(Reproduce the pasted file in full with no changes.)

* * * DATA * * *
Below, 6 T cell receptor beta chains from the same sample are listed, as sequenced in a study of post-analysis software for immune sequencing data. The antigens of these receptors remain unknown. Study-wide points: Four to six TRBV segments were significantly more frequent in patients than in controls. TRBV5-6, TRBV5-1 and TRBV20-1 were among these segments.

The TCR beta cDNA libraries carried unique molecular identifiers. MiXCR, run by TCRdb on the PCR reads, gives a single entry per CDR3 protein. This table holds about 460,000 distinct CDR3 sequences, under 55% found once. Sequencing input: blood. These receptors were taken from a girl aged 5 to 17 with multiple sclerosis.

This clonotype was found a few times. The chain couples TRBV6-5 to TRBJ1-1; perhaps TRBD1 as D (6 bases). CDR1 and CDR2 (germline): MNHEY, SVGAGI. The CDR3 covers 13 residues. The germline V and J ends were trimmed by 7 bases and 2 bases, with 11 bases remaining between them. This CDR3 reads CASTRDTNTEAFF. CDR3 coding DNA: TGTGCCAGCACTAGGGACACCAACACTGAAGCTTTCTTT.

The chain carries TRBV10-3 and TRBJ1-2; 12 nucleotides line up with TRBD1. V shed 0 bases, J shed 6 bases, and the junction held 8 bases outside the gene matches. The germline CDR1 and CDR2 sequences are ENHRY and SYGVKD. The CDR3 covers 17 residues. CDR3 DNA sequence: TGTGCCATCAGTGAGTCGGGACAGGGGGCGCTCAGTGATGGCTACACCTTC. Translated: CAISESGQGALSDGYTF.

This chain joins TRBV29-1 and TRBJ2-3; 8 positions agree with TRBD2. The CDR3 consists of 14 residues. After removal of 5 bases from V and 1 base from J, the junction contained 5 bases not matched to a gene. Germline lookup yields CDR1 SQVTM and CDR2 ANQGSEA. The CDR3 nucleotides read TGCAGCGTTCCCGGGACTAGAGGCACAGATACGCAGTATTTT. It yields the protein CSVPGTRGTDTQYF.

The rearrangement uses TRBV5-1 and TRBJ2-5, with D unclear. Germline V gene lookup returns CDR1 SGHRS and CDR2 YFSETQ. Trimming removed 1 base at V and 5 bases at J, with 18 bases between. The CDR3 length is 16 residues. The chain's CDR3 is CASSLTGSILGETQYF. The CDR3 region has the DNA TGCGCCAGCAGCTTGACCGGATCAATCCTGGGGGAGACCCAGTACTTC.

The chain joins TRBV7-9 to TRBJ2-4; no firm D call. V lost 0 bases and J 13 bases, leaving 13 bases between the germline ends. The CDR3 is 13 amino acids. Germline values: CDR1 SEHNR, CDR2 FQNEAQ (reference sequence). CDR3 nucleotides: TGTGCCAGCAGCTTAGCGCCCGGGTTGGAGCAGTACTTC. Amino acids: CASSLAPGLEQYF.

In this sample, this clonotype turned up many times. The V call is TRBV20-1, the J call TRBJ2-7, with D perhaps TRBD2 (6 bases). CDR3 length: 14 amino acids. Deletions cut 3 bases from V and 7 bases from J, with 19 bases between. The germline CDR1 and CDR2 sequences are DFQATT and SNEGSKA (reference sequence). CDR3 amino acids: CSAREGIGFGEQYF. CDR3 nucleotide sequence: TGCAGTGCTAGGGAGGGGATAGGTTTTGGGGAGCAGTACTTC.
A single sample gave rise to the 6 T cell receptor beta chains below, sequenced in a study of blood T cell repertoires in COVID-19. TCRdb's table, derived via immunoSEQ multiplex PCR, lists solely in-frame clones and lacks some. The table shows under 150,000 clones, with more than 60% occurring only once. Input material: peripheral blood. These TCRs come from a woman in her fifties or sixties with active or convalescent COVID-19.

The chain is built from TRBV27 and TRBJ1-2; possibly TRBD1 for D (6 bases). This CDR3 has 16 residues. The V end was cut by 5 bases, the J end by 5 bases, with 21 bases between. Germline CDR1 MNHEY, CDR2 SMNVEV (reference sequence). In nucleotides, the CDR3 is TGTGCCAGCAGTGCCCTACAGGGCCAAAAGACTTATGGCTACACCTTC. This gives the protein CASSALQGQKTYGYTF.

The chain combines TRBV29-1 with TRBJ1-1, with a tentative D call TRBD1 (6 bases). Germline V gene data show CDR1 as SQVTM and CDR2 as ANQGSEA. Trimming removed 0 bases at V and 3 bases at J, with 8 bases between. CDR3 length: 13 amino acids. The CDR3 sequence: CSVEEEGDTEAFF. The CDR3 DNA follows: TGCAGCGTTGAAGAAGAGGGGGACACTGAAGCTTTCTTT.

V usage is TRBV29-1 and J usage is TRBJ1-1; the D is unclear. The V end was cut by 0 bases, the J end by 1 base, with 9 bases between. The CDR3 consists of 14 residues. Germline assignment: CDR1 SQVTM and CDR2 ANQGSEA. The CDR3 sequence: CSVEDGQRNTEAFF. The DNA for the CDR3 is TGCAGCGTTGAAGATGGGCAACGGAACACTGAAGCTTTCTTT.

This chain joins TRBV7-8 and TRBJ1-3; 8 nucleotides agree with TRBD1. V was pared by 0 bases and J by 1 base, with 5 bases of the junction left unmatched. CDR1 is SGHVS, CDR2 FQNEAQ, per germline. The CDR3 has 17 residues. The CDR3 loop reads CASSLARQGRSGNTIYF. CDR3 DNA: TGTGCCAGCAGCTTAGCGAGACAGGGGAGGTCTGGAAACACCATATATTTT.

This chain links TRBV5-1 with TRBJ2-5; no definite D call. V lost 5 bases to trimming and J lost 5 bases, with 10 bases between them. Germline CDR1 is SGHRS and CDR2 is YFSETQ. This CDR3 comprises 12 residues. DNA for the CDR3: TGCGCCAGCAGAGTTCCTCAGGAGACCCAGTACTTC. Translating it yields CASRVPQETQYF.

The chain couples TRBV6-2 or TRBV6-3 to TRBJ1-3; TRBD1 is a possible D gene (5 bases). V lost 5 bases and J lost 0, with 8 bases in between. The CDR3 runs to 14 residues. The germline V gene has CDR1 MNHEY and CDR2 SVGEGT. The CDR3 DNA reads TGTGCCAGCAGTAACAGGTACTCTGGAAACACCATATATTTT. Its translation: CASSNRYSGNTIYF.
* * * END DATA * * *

Below, 6 T cell receptor beta chains from the same sample are listed, as sequenced in a study of post-analysis software for immune sequencing data. The antigens of these receptors remain unknown. Study-wide points: Four to six TRBV segments were significantly more frequent in patients than in controls. TRBV5-6, TRBV5-1 and TRBV20-1 were among these segments.

The TCR beta cDNA libraries carried unique molecular identifiers. MiXCR, run by TCRdb on the PCR reads, gives a single entry per CDR3 protein. This table holds about 460,000 distinct CDR3 sequences, under 55% found once. Sequencing input: blood. These receptors were taken from a girl aged 5 to 17 with multiple sclerosis.

This clonotype was found a few times. The chain couples TRBV6-5 to TRBJ1-1; perhaps TRBD1 as D (6 bases). CDR1 and CDR2 (germline): MNHEY, SVGAGI. The CDR3 covers 13 residues. The germline V and J ends were trimmed by 7 bases and 2 bases, with 11 bases remaining between them. This CDR3 reads CASTRDTNTEAFF. CDR3 coding DNA: TGTGCCAGCACTAGGGACACCAACACTGAAGCTTTCTTT.

The chain carries TRBV10-3 and TRBJ1-2; 12 nucleotides line up with TRBD1. V shed 0 bases, J shed 6 bases, and the junction held 8 bases outside the gene matches. The germline CDR1 and CDR2 sequences are ENHRY and SYGVKD. The CDR3 covers 17 residues. CDR3 DNA sequence: TGTGCCATCAGTGAGTCGGGACAGGGGGCGCTCAGTGATGGCTACACCTTC. Translated: CAISESGQGALSDGYTF.

This chain joins TRBV29-1 and TRBJ2-3; 8 positions agree with TRBD2. The CDR3 consists of 14 residues. After removal of 5 bases from V and 1 base from J, the junction contained 5 bases not matched to a gene. Germline lookup yields CDR1 SQVTM and CDR2 ANQGSEA. The CDR3 nucleotides read TGCAGCGTTCCCGGGACTAGAGGCACAGATACGCAGTATTTT. It yields the protein CSVPGTRGTDTQYF.

The rearrangement uses TRBV5-1 and TRBJ2-5, with D unclear. Germline V gene lookup returns CDR1 SGHRS and CDR2 YFSETQ. Trimming removed 1 base at V and 5 bases at J, with 18 bases between. The CDR3 length is 16 residues. The chain's CDR3 is CASSLTGSILGETQYF. The CDR3 region has the DNA TGCGCCAGCAGCTTGACCGGATCAATCCTGGGGGAGACCCAGTACTTC.

The chain joins TRBV7-9 to TRBJ2-4; no firm D call. V lost 0 bases and J 13 bases, leaving 13 bases between the germline ends. The CDR3 is 13 amino acids. Germline values: CDR1 SEHNR, CDR2 FQNEAQ (reference sequence). CDR3 nucleotides: TGTGCCAGCAGCTTAGCGCCCGGGTTGGAGCAGTACTTC. Amino acids: CASSLAPGLEQYF.

In this sample, this clonotype turned up many times. The V call is TRBV20-1, the J call TRBJ2-7, with D perhaps TRBD2 (6 bases). CDR3 length: 14 amino acids. Deletions cut 3 bases from V and 7 bases from J, with 19 bases between. The germline CDR1 and CDR2 sequences are DFQATT and SNEGSKA (reference sequence). CDR3 amino acids: CSAREGIGFGEQYF. CDR3 nucleotide sequence: TGCAGTGCTAGGGAGGGGATAGGTTTTGGGGAGCAGTACTTC.
A single sample gave rise to the 6 T cell receptor beta chains below, sequenced in a study of blood T cell repertoires in COVID-19. TCRdb's table, derived via immunoSEQ multiplex PCR, lists solely in-frame clones and lacks some. The table shows under 150,000 clones, with more than 60% occurring only once. Input material: peripheral blood. These TCRs come from a woman in her fifties or sixties with active or convalescent COVID-19.

The chain is built from TRBV27 and TRBJ1-2; possibly TRBD1 for D (6 bases). This CDR3 has 16 residues. The V end was cut by 5 bases, the J end by 5 bases, with 21 bases between. Germline CDR1 MNHEY, CDR2 SMNVEV (reference sequence). In nucleotides, the CDR3 is TGTGCCAGCAGTGCCCTACAGGGCCAAAAGACTTATGGCTACACCTTC. This gives the protein CASSALQGQKTYGYTF.

The chain combines TRBV29-1 with TRBJ1-1, with a tentative D call TRBD1 (6 bases). Germline V gene data show CDR1 as SQVTM and CDR2 as ANQGSEA. Trimming removed 0 bases at V and 3 bases at J, with 8 bases between. CDR3 length: 13 amino acids. The CDR3 sequence: CSVEEEGDTEAFF. The CDR3 DNA follows: TGCAGCGTTGAAGAAGAGGGGGACACTGAAGCTTTCTTT.

V usage is TRBV29-1 and J usage is TRBJ1-1; the D is unclear. The V end was cut by 0 bases, the J end by 1 base, with 9 bases between. The CDR3 consists of 14 residues. Germline assignment: CDR1 SQVTM and CDR2 ANQGSEA. The CDR3 sequence: CSVEDGQRNTEAFF. The DNA for the CDR3 is TGCAGCGTTGAAGATGGGCAACGGAACACTGAAGCTTTCTTT.

This chain joins TRBV7-8 and TRBJ1-3; 8 nucleotides agree with TRBD1. V was pared by 0 bases and J by 1 base, with 5 bases of the junction left unmatched. CDR1 is SGHVS, CDR2 FQNEAQ, per germline. The CDR3 has 17 residues. The CDR3 loop reads CASSLARQGRSGNTIYF. CDR3 DNA: TGTGCCAGCAGCTTAGCGAGACAGGGGAGGTCTGGAAACACCATATATTTT.

This chain links TRBV5-1 with TRBJ2-5; no definite D call. V lost 5 bases to trimming and J lost 5 bases, with 10 bases between them. Germline CDR1 is SGHRS and CDR2 is YFSETQ. This CDR3 comprises 12 residues. DNA for the CDR3: TGCGCCAGCAGAGTTCCTCAGGAGACCCAGTACTTC. Translating it yields CASRVPQETQYF.

The chain couples TRBV6-2 or TRBV6-3 to TRBJ1-3; TRBD1 is a possible D gene (5 bases). V lost 5 bases and J lost 0, with 8 bases in between. The CDR3 runs to 14 residues. The germline V gene has CDR1 MNHEY and CDR2 SVGEGT. The CDR3 DNA reads TGTGCCAGCAGTAACAGGTACTCTGGAAACACCATATATTTT. Its translation: CASSNRYSGNTIYF.